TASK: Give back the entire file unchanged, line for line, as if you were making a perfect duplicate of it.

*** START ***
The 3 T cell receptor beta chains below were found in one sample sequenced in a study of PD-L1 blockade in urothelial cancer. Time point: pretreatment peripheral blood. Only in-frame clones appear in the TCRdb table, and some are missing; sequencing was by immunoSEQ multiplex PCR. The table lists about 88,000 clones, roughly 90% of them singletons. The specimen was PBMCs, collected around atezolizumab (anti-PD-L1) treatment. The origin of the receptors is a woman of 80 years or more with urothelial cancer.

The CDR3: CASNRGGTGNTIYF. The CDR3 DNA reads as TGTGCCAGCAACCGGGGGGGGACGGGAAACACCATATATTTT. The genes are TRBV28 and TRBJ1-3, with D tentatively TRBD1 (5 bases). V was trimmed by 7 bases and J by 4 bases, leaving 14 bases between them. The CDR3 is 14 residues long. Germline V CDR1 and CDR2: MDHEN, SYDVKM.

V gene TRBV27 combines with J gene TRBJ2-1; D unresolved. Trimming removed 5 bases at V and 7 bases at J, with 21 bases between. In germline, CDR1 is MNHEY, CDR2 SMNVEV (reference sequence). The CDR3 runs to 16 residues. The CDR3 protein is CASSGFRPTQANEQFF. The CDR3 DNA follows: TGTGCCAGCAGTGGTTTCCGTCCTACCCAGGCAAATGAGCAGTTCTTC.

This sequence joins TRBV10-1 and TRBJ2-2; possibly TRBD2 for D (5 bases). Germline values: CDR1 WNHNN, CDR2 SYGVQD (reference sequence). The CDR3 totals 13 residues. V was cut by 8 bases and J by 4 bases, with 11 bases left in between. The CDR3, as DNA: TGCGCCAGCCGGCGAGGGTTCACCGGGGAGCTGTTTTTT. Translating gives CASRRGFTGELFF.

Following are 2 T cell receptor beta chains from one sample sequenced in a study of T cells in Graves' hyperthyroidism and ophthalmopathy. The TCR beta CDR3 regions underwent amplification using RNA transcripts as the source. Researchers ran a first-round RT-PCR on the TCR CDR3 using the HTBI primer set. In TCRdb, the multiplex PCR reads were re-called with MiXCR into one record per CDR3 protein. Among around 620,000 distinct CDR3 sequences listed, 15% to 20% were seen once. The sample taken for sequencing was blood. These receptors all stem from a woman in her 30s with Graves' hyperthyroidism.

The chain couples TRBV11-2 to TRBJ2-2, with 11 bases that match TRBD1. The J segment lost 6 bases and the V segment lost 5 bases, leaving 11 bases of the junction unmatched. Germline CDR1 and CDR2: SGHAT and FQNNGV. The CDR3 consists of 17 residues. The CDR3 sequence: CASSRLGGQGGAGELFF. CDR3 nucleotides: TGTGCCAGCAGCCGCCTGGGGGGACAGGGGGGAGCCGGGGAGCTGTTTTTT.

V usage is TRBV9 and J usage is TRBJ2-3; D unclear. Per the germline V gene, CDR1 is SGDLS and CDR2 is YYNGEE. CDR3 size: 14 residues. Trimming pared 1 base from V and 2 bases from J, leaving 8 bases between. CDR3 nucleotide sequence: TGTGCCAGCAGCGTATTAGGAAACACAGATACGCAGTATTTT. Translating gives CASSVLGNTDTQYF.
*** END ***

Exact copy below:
The 3 T cell receptor beta chains below were found in one sample sequenced in a study of PD-L1 blockade in urothelial cancer. Time point: pretreatment peripheral blood. Only in-frame clones appear in the TCRdb table, and some are missing; sequencing was by immunoSEQ multiplex PCR. The table lists about 88,000 clones, roughly 90% of them singletons. The specimen was PBMCs, collected around atezolizumab (anti-PD-L1) treatment. The origin of the receptors is a woman of 80 years or more with urothelial cancer.

The CDR3: CASNRGGTGNTIYF. The CDR3 DNA reads as TGTGCCAGCAACCGGGGGGGGACGGGAAACACCATATATTTT. The genes are TRBV28 and TRBJ1-3, with D tentatively TRBD1 (5 bases). V was trimmed by 7 bases and J by 4 bases, leaving 14 bases between them. The CDR3 is 14 residues long. Germline V CDR1 and CDR2: MDHEN, SYDVKM.

V gene TRBV27 combines with J gene TRBJ2-1; D unresolved. Trimming removed 5 bases at V and 7 bases at J, with 21 bases between. In germline, CDR1 is MNHEY, CDR2 SMNVEV (reference sequence). The CDR3 runs to 16 residues. The CDR3 protein is CASSGFRPTQANEQFF. The CDR3 DNA follows: TGTGCCAGCAGTGGTTTCCGTCCTACCCAGGCAAATGAGCAGTTCTTC.

This sequence joins TRBV10-1 and TRBJ2-2; possibly TRBD2 for D (5 bases). Germline values: CDR1 WNHNN, CDR2 SYGVQD (reference sequence). The CDR3 totals 13 residues. V was cut by 8 bases and J by 4 bases, with 11 bases left in between. The CDR3, as DNA: TGCGCCAGCCGGCGAGGGTTCACCGGGGAGCTGTTTTTT. Translating gives CASRRGFTGELFF.

Following are 2 T cell receptor beta chains from one sample sequenced in a study of T cells in Graves' hyperthyroidism and ophthalmopathy. The TCR beta CDR3 regions underwent amplification using RNA transcripts as the source. Researchers ran a first-round RT-PCR on the TCR CDR3 using the HTBI primer set. In TCRdb, the multiplex PCR reads were re-called with MiXCR into one record per CDR3 protein. Among around 620,000 distinct CDR3 sequences listed, 15% to 20% were seen once. The sample taken for sequencing was blood. These receptors all stem from a woman in her 30s with Graves' hyperthyroidism.

The chain couples TRBV11-2 to TRBJ2-2, with 11 bases that match TRBD1. The J segment lost 6 bases and the V segment lost 5 bases, leaving 11 bases of the junction unmatched. Germline CDR1 and CDR2: SGHAT and FQNNGV. The CDR3 consists of 17 residues. The CDR3 sequence: CASSRLGGQGGAGELFF. CDR3 nucleotides: TGTGCCAGCAGCCGCCTGGGGGGACAGGGGGGAGCCGGGGAGCTGTTTTTT.

V usage is TRBV9 and J usage is TRBJ2-3; D unclear. Per the germline V gene, CDR1 is SGDLS and CDR2 is YYNGEE. CDR3 size: 14 residues. Trimming pared 1 base from V and 2 bases from J, leaving 8 bases between. CDR3 nucleotide sequence: TGTGCCAGCAGCGTATTAGGAAACACAGATACGCAGTATTTT. Translating gives CASSVLGNTDTQYF.